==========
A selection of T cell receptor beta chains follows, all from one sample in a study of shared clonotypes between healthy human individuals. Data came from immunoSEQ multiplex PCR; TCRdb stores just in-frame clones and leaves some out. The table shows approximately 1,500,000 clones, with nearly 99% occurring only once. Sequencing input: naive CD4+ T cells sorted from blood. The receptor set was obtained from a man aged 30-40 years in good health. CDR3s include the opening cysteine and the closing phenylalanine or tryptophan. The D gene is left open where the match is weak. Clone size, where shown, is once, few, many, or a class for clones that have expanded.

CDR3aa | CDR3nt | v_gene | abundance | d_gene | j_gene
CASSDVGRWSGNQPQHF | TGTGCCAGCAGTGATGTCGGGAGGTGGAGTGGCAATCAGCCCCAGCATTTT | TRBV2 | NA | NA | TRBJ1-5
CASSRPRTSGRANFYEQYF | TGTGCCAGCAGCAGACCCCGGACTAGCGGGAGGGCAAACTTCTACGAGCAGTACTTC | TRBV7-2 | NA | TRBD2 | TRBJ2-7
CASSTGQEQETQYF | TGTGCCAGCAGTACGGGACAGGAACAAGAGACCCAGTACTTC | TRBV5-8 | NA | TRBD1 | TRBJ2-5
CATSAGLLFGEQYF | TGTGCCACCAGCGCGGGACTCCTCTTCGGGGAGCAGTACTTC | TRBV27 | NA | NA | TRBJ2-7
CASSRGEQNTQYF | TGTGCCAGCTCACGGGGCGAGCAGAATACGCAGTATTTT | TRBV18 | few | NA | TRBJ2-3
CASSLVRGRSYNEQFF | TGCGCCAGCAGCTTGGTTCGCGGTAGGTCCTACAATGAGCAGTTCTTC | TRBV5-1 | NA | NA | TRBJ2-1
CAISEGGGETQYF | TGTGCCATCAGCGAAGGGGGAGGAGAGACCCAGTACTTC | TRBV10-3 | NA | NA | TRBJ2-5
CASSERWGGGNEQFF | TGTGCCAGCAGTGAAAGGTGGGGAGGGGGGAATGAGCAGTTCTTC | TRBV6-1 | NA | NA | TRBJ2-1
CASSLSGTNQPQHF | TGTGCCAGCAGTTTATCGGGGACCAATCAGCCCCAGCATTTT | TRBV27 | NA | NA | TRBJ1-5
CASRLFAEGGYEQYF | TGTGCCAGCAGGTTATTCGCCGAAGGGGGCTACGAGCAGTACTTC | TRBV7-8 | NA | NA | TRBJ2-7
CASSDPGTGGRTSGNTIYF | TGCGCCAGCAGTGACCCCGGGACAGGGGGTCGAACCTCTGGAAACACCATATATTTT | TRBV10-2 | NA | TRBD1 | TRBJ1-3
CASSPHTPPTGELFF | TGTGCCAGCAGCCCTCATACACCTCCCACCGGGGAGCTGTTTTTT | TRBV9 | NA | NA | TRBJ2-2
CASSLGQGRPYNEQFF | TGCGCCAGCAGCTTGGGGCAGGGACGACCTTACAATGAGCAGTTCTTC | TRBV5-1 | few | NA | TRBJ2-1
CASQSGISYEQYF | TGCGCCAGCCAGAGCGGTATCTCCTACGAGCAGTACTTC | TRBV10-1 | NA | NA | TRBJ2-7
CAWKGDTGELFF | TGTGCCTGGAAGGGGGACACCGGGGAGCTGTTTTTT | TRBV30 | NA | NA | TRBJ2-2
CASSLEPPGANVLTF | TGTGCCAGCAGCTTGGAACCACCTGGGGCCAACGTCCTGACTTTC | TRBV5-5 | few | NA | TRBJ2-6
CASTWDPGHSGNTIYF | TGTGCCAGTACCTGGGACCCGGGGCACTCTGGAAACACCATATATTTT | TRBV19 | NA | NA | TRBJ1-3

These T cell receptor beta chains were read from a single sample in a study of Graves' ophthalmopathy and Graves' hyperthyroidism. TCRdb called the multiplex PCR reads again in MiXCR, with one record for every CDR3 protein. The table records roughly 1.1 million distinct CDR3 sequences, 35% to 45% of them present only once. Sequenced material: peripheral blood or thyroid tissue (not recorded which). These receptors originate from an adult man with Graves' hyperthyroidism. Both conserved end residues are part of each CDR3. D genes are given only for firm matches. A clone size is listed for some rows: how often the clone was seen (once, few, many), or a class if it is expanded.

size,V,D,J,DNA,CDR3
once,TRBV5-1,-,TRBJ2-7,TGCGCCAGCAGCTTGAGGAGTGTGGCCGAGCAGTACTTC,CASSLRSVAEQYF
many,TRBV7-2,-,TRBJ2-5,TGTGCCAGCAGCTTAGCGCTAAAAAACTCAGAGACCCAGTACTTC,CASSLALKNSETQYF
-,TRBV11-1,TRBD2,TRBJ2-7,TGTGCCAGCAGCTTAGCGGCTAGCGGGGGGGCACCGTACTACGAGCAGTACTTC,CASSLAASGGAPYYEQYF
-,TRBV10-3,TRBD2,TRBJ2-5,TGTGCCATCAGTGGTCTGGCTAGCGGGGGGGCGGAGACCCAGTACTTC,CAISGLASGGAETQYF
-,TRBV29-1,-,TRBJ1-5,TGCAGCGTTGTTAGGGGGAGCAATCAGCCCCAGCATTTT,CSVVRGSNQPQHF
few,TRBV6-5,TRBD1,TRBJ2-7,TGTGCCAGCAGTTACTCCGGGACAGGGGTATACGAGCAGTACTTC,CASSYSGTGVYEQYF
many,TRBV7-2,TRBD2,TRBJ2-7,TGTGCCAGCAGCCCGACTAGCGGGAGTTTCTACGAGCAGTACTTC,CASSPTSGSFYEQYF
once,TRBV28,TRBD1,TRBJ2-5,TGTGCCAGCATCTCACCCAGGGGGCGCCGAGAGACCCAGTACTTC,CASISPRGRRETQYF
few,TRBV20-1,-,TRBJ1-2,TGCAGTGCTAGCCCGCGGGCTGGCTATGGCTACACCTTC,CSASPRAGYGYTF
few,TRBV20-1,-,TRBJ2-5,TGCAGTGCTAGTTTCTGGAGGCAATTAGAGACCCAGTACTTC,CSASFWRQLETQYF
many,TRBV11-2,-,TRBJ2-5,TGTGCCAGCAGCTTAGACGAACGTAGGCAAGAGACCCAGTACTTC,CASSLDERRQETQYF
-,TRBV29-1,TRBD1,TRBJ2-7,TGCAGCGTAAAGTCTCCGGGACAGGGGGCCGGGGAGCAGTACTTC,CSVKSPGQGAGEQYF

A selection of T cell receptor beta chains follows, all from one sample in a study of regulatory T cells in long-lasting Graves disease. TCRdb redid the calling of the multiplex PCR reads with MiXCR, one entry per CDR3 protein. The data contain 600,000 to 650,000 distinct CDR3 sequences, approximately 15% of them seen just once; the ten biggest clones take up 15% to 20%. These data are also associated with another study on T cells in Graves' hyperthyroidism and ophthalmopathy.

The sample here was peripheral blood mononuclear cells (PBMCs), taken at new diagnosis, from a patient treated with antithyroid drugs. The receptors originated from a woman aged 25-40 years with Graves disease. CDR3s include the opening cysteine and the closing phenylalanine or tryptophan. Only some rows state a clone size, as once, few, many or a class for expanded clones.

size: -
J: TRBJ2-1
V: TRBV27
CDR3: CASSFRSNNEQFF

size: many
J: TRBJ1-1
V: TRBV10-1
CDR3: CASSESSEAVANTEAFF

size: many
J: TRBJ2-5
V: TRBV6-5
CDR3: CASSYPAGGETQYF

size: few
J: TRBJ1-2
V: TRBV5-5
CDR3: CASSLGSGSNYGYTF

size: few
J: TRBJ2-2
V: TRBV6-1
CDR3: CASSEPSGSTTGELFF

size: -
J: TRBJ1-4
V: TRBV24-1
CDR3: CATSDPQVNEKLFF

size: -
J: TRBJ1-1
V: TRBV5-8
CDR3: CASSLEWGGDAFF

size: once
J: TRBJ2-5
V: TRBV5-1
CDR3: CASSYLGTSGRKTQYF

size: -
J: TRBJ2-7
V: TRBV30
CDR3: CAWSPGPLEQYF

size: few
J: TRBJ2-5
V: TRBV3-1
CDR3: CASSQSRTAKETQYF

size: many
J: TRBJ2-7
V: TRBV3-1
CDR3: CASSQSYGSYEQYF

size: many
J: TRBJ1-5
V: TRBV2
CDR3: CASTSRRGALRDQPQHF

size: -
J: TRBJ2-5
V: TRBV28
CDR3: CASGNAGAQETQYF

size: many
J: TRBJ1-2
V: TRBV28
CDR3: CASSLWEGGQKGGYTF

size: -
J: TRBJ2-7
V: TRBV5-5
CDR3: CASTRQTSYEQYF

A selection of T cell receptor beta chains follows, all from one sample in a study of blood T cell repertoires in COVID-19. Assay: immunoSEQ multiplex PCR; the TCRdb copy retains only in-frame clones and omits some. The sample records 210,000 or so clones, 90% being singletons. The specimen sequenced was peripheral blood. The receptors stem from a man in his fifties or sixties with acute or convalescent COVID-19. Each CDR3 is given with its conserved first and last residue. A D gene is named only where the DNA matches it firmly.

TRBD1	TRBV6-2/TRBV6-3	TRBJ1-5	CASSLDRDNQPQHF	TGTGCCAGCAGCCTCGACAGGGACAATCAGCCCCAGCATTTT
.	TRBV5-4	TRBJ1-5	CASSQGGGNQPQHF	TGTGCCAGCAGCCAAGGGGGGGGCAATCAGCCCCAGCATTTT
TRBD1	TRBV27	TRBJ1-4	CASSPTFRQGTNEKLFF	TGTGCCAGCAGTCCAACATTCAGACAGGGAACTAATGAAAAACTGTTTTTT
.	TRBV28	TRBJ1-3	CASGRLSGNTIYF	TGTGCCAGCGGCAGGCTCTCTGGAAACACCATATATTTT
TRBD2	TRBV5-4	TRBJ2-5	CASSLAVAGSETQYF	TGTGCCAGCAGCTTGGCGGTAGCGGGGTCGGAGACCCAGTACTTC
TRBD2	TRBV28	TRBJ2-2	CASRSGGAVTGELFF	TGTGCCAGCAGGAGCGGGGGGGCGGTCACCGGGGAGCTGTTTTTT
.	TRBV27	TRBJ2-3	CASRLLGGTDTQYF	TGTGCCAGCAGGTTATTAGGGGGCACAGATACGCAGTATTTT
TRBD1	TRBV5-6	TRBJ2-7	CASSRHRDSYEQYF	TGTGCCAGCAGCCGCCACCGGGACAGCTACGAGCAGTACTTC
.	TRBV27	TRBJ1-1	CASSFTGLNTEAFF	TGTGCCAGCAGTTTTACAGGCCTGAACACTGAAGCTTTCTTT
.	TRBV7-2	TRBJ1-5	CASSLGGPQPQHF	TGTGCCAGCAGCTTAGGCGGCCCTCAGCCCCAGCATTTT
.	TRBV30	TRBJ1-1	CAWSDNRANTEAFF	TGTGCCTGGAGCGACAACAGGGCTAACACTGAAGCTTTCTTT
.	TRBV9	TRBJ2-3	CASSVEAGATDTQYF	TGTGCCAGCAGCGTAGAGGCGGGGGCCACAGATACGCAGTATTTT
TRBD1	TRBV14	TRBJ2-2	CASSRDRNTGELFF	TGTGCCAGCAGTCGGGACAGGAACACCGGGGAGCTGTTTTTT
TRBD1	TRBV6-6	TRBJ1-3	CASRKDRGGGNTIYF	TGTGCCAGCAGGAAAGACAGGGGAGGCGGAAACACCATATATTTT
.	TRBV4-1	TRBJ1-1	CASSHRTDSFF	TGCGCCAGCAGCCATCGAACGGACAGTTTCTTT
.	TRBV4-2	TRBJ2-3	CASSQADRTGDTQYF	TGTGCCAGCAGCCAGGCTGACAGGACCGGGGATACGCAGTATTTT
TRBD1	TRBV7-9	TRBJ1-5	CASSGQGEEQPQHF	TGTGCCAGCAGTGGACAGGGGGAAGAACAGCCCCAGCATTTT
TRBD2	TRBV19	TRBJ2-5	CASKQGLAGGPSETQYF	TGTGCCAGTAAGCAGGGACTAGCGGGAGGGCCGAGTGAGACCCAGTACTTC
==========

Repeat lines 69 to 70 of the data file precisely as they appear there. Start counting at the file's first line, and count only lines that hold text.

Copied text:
J: TRBJ2-7
V: TRBV30